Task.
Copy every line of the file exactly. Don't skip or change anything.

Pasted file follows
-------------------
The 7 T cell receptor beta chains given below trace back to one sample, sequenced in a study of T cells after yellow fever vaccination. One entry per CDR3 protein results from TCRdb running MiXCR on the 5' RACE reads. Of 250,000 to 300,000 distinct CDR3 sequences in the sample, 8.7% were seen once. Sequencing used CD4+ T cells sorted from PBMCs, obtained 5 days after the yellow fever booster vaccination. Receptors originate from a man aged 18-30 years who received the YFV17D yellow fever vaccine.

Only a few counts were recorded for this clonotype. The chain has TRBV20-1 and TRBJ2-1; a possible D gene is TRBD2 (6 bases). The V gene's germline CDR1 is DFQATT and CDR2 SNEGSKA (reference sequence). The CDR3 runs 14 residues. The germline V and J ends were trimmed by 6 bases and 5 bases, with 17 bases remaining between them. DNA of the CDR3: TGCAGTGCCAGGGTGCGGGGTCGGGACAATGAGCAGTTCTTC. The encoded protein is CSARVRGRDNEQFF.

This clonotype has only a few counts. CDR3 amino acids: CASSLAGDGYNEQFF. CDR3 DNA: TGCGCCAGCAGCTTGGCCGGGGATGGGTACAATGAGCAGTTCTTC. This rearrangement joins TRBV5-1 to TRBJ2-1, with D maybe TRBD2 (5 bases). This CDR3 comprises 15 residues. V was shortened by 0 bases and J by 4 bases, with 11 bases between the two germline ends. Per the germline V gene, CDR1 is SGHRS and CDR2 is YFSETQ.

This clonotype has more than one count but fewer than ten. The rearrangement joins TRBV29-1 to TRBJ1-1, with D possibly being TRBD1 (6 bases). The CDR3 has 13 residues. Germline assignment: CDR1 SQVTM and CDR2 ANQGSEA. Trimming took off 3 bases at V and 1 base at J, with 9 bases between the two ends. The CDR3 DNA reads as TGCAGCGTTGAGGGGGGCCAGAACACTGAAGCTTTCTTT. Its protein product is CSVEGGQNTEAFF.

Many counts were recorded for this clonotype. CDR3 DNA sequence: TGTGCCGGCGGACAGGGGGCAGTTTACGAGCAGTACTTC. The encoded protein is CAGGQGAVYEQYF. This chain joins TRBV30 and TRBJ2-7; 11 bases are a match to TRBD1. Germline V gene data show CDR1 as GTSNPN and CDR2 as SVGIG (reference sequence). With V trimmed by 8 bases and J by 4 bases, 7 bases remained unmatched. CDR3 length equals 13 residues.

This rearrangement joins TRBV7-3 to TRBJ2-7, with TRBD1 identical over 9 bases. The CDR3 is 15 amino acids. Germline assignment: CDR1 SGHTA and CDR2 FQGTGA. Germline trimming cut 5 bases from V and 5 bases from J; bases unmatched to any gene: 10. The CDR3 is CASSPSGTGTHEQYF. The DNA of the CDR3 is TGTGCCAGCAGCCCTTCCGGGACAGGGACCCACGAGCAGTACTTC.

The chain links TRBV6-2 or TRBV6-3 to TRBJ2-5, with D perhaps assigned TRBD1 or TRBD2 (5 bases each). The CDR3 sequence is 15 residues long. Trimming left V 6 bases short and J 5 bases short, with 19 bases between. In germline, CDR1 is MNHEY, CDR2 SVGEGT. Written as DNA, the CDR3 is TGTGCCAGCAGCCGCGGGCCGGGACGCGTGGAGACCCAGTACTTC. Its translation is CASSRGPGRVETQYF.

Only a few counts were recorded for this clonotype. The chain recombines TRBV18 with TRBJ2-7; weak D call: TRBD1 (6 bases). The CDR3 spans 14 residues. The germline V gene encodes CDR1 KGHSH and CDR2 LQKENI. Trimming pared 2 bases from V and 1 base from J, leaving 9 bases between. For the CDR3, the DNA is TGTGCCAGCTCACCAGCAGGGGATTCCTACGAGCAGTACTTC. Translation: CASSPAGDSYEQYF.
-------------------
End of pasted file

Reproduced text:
The 7 T cell receptor beta chains given below trace back to one sample, sequenced in a study of T cells after yellow fever vaccination. One entry per CDR3 protein results from TCRdb running MiXCR on the 5' RACE reads. Of 250,000 to 300,000 distinct CDR3 sequences in the sample, 8.7% were seen once. Sequencing used CD4+ T cells sorted from PBMCs, obtained 5 days after the yellow fever booster vaccination. Receptors originate from a man aged 18-30 years who received the YFV17D yellow fever vaccine.

Only a few counts were recorded for this clonotype. The chain has TRBV20-1 and TRBJ2-1; a possible D gene is TRBD2 (6 bases). The V gene's germline CDR1 is DFQATT and CDR2 SNEGSKA (reference sequence). The CDR3 runs 14 residues. The germline V and J ends were trimmed by 6 bases and 5 bases, with 17 bases remaining between them. DNA of the CDR3: TGCAGTGCCAGGGTGCGGGGTCGGGACAATGAGCAGTTCTTC. The encoded protein is CSARVRGRDNEQFF.

This clonotype has only a few counts. CDR3 amino acids: CASSLAGDGYNEQFF. CDR3 DNA: TGCGCCAGCAGCTTGGCCGGGGATGGGTACAATGAGCAGTTCTTC. This rearrangement joins TRBV5-1 to TRBJ2-1, with D maybe TRBD2 (5 bases). This CDR3 comprises 15 residues. V was shortened by 0 bases and J by 4 bases, with 11 bases between the two germline ends. Per the germline V gene, CDR1 is SGHRS and CDR2 is YFSETQ.

This clonotype has more than one count but fewer than ten. The rearrangement joins TRBV29-1 to TRBJ1-1, with D possibly being TRBD1 (6 bases). The CDR3 has 13 residues. Germline assignment: CDR1 SQVTM and CDR2 ANQGSEA. Trimming took off 3 bases at V and 1 base at J, with 9 bases between the two ends. The CDR3 DNA reads as TGCAGCGTTGAGGGGGGCCAGAACACTGAAGCTTTCTTT. Its protein product is CSVEGGQNTEAFF.

Many counts were recorded for this clonotype. CDR3 DNA sequence: TGTGCCGGCGGACAGGGGGCAGTTTACGAGCAGTACTTC. The encoded protein is CAGGQGAVYEQYF. This chain joins TRBV30 and TRBJ2-7; 11 bases are a match to TRBD1. Germline V gene data show CDR1 as GTSNPN and CDR2 as SVGIG (reference sequence). With V trimmed by 8 bases and J by 4 bases, 7 bases remained unmatched. CDR3 length equals 13 residues.

This rearrangement joins TRBV7-3 to TRBJ2-7, with TRBD1 identical over 9 bases. The CDR3 is 15 amino acids. Germline assignment: CDR1 SGHTA and CDR2 FQGTGA. Germline trimming cut 5 bases from V and 5 bases from J; bases unmatched to any gene: 10. The CDR3 is CASSPSGTGTHEQYF. The DNA of the CDR3 is TGTGCCAGCAGCCCTTCCGGGACAGGGACCCACGAGCAGTACTTC.

The chain links TRBV6-2 or TRBV6-3 to TRBJ2-5, with D perhaps assigned TRBD1 or TRBD2 (5 bases each). The CDR3 sequence is 15 residues long. Trimming left V 6 bases short and J 5 bases short, with 19 bases between. In germline, CDR1 is MNHEY, CDR2 SVGEGT. Written as DNA, the CDR3 is TGTGCCAGCAGCCGCGGGCCGGGACGCGTGGAGACCCAGTACTTC. Its translation is CASSRGPGRVETQYF.

Only a few counts were recorded for this clonotype. The chain recombines TRBV18 with TRBJ2-7; weak D call: TRBD1 (6 bases). The CDR3 spans 14 residues. The germline V gene encodes CDR1 KGHSH and CDR2 LQKENI. Trimming pared 2 bases from V and 1 base from J, leaving 9 bases between. For the CDR3, the DNA is TGTGCCAGCTCACCAGCAGGGGATTCCTACGAGCAGTACTTC. Translation: CASSPAGDSYEQYF.